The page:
I’m exhausted. Last night, I tried to fall asleep starting around 8:30. I think I did fall asleep…I’m not certain. I was so tired that I’m not certain if I turned off the lights in my room or if my daughter did. Which begs the question if she actually was in my room last night…I think she was. I think she was watching television while I finished reading A Walk In the Woods which I bought ten years ago and well before I ever thought about hiking the AT or seeing the movie.
But, then, this morning, I woke up around 4. Four in the morning is a seriously sucky hour to awaken. It is characterized by horrible infomericals; thankfully, Girls Gone Wild is not among those. It is the hour which is very close to when my alarm goes off (5:25) so I feel like I should just get up and start the day. But it’s far enough away that I just want to stay in my bed.
Which I wanted to do. But then the dog wanted to go out. So he came over to my side of the bed and laid his head on my body (yes, he is that tall that he doesn’t need to get on the bed to rest his head on me). Fortunately, he didn’t start licking me on the face which is usually how he signals that he’s ready to go outside.
I tried to ignore him, pretend that I wasn’t going to go downstairs to possible puddles and piles (oh my!). My dog is house-broken, but he’s also geriatric and has had a lot of problems this week with pain. So I’ve had to relax my standards a little. But the idea of possibly finding (by stepping in) different puddles and piles (oh my!) was enough to motivate me to get out of bed even if it was that sucky hour of four in the morning to let out the geriatric dog who was in horrible pain this week.
Loki (the dog) happy bounded down the steps and I was immediately greeted by the next round of Oh, you’re awake! Let me keep you awake animal….the cat. Yup, Ugly decided that this was the perfect time to sneak into the house so she could be fed which meant that, within an hour (now much closer to alarm clock time), she would be coming into my room, meowing to be let out.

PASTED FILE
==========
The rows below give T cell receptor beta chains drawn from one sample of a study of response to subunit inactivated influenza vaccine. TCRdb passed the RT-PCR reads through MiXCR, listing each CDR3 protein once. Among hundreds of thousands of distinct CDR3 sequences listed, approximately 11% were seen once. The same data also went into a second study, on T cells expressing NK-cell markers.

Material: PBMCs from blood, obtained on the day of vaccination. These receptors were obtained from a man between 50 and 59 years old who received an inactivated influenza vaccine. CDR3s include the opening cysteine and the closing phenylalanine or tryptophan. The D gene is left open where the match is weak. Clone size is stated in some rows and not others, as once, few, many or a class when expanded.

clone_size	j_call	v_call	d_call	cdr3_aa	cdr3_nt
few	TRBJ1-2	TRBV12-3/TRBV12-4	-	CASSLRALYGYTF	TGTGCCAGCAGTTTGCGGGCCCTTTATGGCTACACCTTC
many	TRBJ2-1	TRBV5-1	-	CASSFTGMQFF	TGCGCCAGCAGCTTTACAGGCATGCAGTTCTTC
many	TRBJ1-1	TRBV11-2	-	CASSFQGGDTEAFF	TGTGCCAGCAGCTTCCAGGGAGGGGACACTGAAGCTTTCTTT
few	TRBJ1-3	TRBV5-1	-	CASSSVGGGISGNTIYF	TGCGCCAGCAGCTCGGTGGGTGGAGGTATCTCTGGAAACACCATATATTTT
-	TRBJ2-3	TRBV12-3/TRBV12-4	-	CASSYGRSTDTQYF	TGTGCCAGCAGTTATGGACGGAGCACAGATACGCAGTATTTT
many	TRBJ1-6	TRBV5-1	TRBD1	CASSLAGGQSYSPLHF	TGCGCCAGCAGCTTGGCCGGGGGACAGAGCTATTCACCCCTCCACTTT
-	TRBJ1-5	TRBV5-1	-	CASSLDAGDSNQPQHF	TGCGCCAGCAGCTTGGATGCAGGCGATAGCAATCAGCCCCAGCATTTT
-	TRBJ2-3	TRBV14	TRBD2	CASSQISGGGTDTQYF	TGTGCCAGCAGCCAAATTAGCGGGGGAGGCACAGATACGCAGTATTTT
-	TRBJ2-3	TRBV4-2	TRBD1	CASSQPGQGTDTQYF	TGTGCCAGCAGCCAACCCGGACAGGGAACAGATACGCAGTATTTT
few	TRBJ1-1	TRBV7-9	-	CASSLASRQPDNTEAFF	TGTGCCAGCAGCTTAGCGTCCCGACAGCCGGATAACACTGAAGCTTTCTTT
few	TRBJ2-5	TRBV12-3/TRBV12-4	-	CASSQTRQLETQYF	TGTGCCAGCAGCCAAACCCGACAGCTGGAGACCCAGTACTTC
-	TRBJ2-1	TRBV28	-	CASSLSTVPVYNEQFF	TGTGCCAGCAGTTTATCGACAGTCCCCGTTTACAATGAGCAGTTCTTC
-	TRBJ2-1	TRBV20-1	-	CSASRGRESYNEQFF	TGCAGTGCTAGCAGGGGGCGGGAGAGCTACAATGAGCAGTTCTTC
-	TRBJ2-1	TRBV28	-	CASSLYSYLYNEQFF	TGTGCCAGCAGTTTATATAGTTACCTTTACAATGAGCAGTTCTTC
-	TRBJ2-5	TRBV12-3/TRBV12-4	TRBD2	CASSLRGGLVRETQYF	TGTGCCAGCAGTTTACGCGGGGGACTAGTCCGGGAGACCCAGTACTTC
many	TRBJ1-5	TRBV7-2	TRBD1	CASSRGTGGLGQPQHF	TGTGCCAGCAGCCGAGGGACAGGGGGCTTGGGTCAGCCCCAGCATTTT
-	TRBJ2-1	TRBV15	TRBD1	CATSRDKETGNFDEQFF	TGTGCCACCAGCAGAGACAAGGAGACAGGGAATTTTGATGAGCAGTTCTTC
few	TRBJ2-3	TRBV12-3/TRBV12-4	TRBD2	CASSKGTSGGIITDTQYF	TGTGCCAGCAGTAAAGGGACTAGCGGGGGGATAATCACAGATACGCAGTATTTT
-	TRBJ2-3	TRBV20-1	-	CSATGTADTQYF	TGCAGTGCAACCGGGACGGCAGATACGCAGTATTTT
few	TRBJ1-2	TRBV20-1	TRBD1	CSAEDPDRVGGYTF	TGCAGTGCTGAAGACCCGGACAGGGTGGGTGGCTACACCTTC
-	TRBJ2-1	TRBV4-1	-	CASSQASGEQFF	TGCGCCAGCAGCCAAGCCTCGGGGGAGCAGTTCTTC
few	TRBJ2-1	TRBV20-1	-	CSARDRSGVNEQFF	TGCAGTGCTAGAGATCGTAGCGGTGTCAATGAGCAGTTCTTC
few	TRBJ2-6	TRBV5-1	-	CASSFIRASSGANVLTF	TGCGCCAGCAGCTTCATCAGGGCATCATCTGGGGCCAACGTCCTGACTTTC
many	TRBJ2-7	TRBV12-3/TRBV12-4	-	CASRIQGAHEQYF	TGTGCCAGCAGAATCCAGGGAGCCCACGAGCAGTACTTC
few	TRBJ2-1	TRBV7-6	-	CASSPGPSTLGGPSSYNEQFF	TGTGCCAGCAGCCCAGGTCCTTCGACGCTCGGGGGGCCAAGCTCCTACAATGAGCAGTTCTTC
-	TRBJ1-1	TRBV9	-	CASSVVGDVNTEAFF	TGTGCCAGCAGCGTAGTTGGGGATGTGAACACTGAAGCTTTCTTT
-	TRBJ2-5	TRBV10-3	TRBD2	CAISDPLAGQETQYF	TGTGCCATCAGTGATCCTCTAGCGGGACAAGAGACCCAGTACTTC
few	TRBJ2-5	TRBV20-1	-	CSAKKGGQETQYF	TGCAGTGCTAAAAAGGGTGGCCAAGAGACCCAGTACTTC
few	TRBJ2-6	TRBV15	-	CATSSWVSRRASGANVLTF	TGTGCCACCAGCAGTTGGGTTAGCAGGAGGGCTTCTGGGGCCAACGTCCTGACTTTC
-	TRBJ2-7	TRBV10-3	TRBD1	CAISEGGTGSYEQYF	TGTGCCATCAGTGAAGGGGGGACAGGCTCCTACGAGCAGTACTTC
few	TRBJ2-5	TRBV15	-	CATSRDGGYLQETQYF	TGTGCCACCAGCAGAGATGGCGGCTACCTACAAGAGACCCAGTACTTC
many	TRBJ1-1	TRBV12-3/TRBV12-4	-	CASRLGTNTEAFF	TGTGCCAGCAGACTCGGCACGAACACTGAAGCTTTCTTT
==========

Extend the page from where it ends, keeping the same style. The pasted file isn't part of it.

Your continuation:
In comes the cat. In comes the dog. I slide the cat’s food under a table where the dog can’t reach it and decide screw it, I’m going back to bed. Even if I don’t sleep, being under the blankets next to my snoring husband would be far better for my mental health than any mental health informercial.
I think I dozed. I’m not certain. I know that I gave up the sleep-fight around 5:22 this morning, right when the cat decided that I needed to be told that she needed to go out (I predicted that one!). Grab Ugly so Pat can sleep. Let her out; start the coffee; begin drooling on myself.
Thank God today is Friday. Because I haven’t slept well this week which means that Friday truly is drool-day.
Sleep-deprivation is horrible. I have written so much about it and, yet, I really don’t consider myself an insomniac because I really do sleep well in comparison to my father who does suffer from insomnia. But when I run through several days of questionable sleep or not being able to get at least seven (preferably eight) good hours of sleep, I can feel my body and emotions become frayed.
But the morning isn’t even done. The kids’ alarms didn’t go off. Wake up the kids which meant I had to leave the comfort of my favorite chair and the warm coffee cup sitting next to my favorite chair and the soft blanket I was sitting under while I was in my favorite chair.